dropping down. Females lay two pea-sized eggs in a well-hidden nests. 
Broad-Tailed Hummingbird

Well we have the Broad-Tailed Hummingbird, these beauty's prefer 
higher elevations and are mostly seen by western backpackers in the high mountains 
than by backyard gardener's. So if you happen to be in the mountains Look and 
Listen for this mountain hummingbird, especially near streams and flowering 
meadows any where along the Rockies. 
The Males resembles the Ruby-throat in appearance, however you wont have to
distinguish these birds from one another because their ranges don't overlap.
The Broad-Tail male produces a loud and constant musical trilling or zinging sound, with 
its wings and performs a U shaped dive; display when he is defending his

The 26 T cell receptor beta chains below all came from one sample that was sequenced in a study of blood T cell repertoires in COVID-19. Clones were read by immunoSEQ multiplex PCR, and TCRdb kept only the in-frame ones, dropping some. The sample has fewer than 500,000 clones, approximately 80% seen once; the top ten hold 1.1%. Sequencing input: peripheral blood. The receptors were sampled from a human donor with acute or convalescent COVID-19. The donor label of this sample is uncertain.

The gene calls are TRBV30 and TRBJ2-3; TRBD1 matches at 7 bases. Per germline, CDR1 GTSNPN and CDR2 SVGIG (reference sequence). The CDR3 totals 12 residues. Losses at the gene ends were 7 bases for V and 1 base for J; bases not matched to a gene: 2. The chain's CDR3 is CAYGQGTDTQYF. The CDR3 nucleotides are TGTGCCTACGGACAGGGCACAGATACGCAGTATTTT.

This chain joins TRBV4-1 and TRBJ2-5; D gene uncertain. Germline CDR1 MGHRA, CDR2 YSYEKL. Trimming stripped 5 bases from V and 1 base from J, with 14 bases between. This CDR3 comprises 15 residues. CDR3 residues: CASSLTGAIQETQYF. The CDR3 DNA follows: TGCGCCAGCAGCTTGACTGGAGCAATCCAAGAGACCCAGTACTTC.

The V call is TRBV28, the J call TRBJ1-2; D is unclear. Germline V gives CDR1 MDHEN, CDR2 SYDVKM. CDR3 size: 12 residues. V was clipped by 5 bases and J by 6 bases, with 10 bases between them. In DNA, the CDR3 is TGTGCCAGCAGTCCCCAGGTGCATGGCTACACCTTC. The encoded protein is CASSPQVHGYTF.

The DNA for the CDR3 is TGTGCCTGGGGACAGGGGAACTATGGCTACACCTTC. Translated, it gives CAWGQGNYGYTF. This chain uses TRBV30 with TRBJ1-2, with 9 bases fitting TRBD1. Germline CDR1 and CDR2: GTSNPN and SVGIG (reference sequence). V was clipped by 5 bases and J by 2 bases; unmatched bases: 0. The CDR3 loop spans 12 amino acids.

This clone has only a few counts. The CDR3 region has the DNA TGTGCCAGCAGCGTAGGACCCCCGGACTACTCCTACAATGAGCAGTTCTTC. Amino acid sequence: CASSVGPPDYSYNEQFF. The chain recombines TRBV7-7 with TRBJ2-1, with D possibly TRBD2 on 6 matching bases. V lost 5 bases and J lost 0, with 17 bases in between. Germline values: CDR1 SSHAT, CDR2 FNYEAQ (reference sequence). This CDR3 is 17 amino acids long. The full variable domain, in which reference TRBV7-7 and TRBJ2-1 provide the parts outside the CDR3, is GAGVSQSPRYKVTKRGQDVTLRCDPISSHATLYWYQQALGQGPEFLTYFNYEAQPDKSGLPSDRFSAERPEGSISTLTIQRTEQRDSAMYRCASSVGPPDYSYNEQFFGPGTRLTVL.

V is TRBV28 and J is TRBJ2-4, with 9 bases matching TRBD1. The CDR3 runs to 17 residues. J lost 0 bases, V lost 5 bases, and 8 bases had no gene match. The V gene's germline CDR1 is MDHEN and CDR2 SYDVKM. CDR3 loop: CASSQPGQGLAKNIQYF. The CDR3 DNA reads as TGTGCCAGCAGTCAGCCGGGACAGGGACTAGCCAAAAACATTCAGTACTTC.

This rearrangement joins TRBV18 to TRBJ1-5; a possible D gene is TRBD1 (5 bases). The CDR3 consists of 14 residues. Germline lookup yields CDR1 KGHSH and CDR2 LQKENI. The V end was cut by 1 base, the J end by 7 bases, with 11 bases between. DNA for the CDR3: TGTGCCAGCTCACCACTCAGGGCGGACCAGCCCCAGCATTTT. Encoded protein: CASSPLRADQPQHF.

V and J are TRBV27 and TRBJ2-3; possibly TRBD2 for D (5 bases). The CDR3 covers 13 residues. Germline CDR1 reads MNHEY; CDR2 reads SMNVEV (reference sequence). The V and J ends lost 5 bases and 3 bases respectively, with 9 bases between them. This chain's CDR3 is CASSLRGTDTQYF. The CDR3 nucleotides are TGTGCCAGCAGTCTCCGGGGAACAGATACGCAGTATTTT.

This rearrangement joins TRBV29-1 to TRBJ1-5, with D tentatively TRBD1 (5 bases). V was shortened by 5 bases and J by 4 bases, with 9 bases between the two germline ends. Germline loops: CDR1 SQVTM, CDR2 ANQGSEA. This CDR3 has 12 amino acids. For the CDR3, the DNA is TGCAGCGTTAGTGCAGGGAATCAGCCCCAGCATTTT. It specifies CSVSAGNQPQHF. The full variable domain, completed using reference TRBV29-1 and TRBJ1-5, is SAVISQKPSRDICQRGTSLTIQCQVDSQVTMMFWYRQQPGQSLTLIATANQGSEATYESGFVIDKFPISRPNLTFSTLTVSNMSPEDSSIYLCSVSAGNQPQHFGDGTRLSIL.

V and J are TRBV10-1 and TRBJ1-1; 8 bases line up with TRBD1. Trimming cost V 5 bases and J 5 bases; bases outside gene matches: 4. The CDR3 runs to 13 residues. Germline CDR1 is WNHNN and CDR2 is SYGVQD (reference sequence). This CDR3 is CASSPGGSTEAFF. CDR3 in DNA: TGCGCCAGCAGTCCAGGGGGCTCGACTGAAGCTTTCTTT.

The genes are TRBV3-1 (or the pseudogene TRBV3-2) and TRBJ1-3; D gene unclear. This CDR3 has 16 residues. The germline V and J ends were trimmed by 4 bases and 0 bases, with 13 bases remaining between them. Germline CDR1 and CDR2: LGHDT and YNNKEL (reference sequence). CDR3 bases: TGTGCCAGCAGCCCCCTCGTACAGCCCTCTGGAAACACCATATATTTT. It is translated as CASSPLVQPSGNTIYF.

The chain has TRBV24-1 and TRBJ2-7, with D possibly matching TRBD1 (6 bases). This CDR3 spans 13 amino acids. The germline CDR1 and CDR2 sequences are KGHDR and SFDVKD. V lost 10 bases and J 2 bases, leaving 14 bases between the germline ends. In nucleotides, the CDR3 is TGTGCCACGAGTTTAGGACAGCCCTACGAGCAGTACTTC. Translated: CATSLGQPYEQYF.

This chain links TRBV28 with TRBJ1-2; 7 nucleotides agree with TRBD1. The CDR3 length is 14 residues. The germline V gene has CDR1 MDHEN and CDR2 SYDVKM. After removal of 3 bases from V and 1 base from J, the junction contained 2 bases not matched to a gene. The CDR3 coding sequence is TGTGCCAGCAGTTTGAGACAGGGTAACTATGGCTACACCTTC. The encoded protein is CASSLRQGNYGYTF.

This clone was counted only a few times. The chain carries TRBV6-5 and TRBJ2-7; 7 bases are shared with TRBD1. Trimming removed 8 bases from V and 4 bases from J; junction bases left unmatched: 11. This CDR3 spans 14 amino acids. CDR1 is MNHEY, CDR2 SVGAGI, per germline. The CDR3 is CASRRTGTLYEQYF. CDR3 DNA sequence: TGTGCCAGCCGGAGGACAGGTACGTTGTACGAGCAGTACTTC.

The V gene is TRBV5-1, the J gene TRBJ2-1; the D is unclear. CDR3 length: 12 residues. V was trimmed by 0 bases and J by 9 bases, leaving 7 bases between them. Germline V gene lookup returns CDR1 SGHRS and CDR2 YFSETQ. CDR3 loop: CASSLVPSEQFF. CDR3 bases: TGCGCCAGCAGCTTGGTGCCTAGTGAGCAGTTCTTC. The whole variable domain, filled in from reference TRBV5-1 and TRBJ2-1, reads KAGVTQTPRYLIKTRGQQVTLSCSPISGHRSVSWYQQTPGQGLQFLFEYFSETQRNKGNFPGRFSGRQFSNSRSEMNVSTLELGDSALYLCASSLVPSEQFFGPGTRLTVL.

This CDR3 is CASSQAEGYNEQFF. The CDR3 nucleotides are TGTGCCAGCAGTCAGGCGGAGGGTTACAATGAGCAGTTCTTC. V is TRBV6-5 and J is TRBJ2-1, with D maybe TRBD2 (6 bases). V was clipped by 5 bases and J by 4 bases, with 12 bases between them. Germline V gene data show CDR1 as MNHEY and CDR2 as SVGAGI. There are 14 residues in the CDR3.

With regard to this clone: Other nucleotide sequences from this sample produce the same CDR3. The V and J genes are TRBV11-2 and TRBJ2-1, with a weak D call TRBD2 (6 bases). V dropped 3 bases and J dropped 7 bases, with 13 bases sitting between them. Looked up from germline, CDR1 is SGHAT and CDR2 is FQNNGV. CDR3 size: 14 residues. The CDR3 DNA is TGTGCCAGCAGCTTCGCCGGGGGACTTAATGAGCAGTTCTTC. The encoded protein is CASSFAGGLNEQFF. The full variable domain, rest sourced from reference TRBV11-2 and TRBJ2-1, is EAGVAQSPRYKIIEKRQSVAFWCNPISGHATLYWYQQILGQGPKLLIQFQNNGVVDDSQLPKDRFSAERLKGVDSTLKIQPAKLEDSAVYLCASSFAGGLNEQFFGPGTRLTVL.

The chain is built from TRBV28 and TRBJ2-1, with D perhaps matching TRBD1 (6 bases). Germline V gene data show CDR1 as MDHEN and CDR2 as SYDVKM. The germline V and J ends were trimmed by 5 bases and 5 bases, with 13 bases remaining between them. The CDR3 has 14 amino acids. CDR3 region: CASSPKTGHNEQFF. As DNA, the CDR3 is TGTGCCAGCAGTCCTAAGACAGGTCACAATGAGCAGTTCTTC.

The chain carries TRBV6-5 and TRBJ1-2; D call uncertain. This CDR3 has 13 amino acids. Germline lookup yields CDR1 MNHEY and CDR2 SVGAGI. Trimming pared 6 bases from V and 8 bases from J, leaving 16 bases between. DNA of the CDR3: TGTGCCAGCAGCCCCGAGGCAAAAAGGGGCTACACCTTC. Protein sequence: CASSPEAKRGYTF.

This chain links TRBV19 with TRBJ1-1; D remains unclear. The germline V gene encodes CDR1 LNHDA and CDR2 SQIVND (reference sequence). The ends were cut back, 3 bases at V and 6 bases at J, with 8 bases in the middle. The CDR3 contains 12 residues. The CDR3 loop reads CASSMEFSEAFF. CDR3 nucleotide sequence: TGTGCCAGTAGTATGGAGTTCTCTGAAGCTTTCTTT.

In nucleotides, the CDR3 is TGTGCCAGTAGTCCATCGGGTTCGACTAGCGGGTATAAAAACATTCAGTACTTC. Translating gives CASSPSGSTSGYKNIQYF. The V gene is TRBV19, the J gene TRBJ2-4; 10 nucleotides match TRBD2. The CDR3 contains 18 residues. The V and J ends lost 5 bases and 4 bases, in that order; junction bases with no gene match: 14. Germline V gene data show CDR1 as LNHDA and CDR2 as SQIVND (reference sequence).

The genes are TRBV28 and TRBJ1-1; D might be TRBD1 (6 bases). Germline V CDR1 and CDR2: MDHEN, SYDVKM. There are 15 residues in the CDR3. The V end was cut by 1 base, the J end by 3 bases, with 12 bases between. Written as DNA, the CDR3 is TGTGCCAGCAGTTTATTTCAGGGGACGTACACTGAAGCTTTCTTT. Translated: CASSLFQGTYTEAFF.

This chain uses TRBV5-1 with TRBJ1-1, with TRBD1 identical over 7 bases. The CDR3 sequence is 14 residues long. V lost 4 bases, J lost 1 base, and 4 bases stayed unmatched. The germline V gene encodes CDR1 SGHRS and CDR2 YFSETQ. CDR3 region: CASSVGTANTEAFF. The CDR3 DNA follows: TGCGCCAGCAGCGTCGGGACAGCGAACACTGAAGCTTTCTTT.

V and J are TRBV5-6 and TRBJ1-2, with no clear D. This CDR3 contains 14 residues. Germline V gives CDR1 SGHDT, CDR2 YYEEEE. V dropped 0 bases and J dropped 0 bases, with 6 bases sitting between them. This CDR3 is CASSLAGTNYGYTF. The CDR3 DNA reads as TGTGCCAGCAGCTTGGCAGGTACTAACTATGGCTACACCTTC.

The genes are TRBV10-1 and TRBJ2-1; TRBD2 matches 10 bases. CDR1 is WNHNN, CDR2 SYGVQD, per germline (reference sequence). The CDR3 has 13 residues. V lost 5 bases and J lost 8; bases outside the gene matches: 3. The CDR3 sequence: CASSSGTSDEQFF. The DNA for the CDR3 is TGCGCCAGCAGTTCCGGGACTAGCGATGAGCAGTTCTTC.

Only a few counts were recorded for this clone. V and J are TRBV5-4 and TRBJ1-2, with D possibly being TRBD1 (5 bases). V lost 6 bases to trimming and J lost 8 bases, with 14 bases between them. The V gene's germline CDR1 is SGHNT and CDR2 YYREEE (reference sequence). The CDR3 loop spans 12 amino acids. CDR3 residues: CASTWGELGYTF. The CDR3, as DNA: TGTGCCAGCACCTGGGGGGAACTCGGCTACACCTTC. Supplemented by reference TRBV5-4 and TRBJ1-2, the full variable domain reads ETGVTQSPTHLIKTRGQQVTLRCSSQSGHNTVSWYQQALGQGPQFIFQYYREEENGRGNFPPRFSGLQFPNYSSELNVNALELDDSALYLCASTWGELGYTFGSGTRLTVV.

territory or  courting a mate.
Ruby-Throated Hummingbird

Lastly the Ruby-Throat Hummingbird, this beauty is only commonly seen 
on the east coast, Southern, Midwest and most of all Canada. 
The Males are quite beautiful with their ruby-red throat and metallic green back are both
iridescent, however seen only when the light strikes the feathers a certain angle. 
The Ruby-Throats often fly across the entire Gulf of Mexico to reach their winter
homes in Central America. Look  for them hovering in your garden and along the
edges of the wooded areas...

I hope that you  all Enjoyed my Post 
for Saturdays
TipsFromtheGarden 
Hummingbirds
I love you all very much my dear 
Friends & Followers 
YOUR WENDY